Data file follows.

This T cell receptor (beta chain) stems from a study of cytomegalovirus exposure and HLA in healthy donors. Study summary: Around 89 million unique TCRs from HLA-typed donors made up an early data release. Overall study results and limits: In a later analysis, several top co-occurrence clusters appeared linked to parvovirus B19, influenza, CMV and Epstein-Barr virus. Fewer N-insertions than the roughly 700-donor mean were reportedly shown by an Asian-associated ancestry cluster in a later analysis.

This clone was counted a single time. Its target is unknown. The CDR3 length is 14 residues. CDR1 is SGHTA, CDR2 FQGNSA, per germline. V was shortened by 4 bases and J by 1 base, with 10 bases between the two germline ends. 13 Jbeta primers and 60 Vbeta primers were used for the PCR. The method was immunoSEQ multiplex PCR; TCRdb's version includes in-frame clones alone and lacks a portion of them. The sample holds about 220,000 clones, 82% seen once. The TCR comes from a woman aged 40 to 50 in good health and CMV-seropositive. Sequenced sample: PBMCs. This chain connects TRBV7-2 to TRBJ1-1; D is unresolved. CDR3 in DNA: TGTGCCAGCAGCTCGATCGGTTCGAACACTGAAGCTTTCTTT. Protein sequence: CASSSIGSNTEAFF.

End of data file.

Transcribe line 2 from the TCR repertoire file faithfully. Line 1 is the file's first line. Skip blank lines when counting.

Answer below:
This clone was counted a single time. Its target is unknown. The CDR3 length is 14 residues. CDR1 is SGHTA, CDR2 FQGNSA, per germline. V was shortened by 4 bases and J by 1 base, with 10 bases between the two germline ends. 13 Jbeta primers and 60 Vbeta primers were used for the PCR. The method was immunoSEQ multiplex PCR; TCRdb's version includes in-frame clones alone and lacks a portion of them. The sample holds about 220,000 clones, 82% seen once. The TCR comes from a woman aged 40 to 50 in good health and CMV-seropositive. Sequenced sample: PBMCs. This chain connects TRBV7-2 to TRBJ1-1; D is unresolved. CDR3 in DNA: TGTGCCAGCAGCTCGATCGGTTCGAACACTGAAGCTTTCTTT. Protein sequence: CASSSIGSNTEAFF.